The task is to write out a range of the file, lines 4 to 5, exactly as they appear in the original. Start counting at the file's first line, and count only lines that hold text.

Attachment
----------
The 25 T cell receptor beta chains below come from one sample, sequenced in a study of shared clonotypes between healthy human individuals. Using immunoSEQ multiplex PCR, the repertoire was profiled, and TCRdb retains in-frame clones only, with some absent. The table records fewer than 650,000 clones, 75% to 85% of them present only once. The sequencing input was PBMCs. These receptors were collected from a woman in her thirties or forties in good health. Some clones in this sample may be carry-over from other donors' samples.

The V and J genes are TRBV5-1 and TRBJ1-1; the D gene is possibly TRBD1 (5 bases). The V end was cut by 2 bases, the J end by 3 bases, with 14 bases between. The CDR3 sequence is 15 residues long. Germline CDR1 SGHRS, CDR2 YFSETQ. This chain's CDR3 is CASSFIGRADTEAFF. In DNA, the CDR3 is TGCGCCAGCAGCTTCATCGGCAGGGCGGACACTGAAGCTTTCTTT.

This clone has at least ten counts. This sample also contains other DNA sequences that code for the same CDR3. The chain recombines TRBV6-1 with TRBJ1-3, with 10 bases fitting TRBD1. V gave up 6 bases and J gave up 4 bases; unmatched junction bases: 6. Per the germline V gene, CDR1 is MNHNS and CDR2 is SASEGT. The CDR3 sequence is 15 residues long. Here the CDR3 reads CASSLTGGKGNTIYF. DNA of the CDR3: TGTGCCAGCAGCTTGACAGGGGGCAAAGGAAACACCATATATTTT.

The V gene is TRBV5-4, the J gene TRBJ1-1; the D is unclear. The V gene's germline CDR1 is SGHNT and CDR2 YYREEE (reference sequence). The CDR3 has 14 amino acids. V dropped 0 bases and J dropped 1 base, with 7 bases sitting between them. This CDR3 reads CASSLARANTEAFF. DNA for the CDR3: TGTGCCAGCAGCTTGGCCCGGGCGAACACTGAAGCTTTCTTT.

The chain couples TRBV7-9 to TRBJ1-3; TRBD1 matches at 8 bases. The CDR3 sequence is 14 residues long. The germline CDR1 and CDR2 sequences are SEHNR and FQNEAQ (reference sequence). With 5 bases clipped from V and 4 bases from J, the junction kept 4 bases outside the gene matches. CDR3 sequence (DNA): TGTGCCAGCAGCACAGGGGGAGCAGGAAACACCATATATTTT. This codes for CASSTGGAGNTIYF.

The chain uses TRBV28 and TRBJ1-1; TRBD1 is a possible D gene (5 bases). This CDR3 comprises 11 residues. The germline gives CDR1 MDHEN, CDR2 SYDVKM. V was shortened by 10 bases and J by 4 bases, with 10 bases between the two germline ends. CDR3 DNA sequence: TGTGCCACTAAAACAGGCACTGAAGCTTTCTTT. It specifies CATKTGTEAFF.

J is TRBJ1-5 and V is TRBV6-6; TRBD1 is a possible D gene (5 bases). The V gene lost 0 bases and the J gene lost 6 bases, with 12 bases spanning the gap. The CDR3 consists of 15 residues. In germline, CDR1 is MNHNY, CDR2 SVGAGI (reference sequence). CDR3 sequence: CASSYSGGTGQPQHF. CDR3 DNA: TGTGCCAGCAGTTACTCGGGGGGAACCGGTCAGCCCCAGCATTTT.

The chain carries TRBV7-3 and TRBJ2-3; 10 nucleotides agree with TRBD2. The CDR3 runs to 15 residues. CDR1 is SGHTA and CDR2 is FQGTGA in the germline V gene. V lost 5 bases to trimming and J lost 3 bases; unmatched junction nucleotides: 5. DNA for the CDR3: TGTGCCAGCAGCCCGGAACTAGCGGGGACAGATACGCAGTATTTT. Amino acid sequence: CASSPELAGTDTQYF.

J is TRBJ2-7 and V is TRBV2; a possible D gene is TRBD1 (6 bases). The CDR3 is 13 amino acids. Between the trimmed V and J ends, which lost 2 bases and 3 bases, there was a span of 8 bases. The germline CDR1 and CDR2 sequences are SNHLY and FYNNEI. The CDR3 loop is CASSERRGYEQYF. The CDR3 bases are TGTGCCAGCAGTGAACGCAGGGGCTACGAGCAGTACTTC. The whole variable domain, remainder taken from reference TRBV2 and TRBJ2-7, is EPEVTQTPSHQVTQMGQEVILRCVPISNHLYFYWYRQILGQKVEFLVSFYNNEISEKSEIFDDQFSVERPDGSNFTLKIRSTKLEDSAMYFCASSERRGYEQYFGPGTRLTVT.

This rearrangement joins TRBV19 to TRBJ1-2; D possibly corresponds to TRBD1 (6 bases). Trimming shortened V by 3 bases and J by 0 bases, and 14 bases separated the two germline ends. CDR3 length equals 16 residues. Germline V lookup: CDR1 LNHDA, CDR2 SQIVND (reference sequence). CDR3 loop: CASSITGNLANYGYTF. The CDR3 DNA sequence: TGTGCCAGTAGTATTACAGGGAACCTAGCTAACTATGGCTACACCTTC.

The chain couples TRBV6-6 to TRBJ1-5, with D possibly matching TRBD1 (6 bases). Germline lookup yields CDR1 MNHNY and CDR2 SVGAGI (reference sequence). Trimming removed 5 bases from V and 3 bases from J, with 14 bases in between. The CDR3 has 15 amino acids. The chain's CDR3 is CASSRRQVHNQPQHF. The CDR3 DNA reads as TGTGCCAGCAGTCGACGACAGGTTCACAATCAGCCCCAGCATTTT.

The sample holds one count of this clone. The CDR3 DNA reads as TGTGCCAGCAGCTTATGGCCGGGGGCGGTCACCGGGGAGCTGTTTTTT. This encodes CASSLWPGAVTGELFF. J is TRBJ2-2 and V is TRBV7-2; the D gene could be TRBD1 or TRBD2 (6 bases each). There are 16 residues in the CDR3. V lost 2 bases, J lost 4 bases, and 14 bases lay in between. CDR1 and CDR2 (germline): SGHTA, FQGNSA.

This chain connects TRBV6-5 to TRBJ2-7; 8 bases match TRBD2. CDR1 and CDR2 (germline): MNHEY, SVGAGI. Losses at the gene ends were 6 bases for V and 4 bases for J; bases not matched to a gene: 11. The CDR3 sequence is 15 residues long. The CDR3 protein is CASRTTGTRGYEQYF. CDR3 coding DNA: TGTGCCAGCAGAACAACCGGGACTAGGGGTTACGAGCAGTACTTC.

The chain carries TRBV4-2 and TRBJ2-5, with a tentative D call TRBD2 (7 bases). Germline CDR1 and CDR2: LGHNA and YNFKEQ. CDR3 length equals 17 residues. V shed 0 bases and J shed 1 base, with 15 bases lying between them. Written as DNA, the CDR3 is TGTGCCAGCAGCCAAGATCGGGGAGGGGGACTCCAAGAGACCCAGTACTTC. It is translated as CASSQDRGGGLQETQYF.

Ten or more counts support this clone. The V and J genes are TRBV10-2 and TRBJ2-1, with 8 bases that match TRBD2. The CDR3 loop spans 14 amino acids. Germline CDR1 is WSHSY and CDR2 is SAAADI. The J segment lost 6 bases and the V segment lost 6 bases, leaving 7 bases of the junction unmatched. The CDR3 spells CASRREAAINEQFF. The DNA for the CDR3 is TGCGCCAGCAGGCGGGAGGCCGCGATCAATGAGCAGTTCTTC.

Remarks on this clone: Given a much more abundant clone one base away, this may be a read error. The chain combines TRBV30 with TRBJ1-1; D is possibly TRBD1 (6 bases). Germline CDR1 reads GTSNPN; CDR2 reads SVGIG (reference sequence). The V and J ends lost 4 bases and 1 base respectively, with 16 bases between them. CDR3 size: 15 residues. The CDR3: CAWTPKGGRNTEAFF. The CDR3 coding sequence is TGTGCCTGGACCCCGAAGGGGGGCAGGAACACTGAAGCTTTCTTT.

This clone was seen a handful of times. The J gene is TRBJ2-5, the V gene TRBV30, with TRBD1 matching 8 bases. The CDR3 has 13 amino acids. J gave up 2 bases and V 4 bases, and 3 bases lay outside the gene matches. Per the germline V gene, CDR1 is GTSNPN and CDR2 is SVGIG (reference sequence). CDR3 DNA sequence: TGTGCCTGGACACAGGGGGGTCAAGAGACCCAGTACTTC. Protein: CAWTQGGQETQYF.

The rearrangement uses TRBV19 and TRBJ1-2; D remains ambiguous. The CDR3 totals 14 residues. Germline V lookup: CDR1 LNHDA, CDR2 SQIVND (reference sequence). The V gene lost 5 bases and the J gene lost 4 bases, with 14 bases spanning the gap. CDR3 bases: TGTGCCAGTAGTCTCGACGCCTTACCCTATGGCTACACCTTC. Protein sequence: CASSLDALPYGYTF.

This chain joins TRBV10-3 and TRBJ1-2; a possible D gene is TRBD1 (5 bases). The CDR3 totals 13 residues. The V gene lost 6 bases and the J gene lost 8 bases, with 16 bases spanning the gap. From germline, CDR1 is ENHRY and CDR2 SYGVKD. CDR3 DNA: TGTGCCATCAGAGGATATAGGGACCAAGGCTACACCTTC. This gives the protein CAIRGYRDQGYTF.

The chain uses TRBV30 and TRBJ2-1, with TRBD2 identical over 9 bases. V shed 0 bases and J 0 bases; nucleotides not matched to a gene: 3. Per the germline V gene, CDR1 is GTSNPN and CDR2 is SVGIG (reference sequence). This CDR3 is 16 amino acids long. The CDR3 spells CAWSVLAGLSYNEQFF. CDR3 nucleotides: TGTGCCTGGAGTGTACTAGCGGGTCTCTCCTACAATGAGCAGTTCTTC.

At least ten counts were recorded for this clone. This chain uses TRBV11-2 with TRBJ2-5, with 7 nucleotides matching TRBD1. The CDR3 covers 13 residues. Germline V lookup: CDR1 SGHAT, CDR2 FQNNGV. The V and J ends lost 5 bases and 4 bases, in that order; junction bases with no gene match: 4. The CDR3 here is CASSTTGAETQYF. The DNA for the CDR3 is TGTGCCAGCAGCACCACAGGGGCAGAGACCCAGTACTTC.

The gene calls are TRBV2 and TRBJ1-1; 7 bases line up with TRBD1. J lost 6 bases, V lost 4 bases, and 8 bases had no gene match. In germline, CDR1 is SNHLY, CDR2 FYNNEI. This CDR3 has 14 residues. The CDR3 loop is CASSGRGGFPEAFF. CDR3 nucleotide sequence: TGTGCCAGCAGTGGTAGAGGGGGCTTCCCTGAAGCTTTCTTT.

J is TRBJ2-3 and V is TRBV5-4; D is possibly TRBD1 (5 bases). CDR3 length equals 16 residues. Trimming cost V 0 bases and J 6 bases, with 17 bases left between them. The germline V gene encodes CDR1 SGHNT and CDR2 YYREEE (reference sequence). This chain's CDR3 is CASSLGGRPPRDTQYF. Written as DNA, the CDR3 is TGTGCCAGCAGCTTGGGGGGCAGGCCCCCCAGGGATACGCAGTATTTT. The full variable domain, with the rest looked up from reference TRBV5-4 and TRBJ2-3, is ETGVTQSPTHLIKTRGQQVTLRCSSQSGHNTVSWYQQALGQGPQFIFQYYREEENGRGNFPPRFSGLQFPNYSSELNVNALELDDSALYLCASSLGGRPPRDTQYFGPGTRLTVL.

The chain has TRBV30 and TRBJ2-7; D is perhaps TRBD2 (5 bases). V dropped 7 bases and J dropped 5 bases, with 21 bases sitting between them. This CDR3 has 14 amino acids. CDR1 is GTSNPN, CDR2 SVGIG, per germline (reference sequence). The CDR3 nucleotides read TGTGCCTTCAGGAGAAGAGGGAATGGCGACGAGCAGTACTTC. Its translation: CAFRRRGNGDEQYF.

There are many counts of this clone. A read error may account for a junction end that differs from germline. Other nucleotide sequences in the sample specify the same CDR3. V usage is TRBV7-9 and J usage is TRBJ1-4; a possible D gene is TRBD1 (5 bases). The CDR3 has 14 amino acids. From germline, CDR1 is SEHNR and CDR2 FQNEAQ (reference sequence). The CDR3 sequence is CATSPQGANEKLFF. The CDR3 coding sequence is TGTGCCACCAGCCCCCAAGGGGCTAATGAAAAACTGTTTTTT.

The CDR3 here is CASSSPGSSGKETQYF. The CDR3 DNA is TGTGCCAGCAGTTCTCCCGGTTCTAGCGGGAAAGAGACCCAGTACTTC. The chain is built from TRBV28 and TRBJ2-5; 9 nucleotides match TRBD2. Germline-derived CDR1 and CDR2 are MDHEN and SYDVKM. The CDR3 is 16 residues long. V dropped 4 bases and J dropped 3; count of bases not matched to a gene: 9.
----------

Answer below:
The V gene is TRBV5-4, the J gene TRBJ1-1; the D is unclear. The V gene's germline CDR1 is SGHNT and CDR2 YYREEE (reference sequence). The CDR3 has 14 amino acids. V dropped 0 bases and J dropped 1 base, with 7 bases sitting between them. This CDR3 reads CASSLARANTEAFF. DNA for the CDR3: TGTGCCAGCAGCTTGGCCCGGGCGAACACTGAAGCTTTCTTT.

The chain couples TRBV7-9 to TRBJ1-3; TRBD1 matches at 8 bases. The CDR3 sequence is 14 residues long. The germline CDR1 and CDR2 sequences are SEHNR and FQNEAQ (reference sequence). With 5 bases clipped from V and 4 bases from J, the junction kept 4 bases outside the gene matches. CDR3 sequence (DNA): TGTGCCAGCAGCACAGGGGGAGCAGGAAACACCATATATTTT. This codes for CASSTGGAGNTIYF.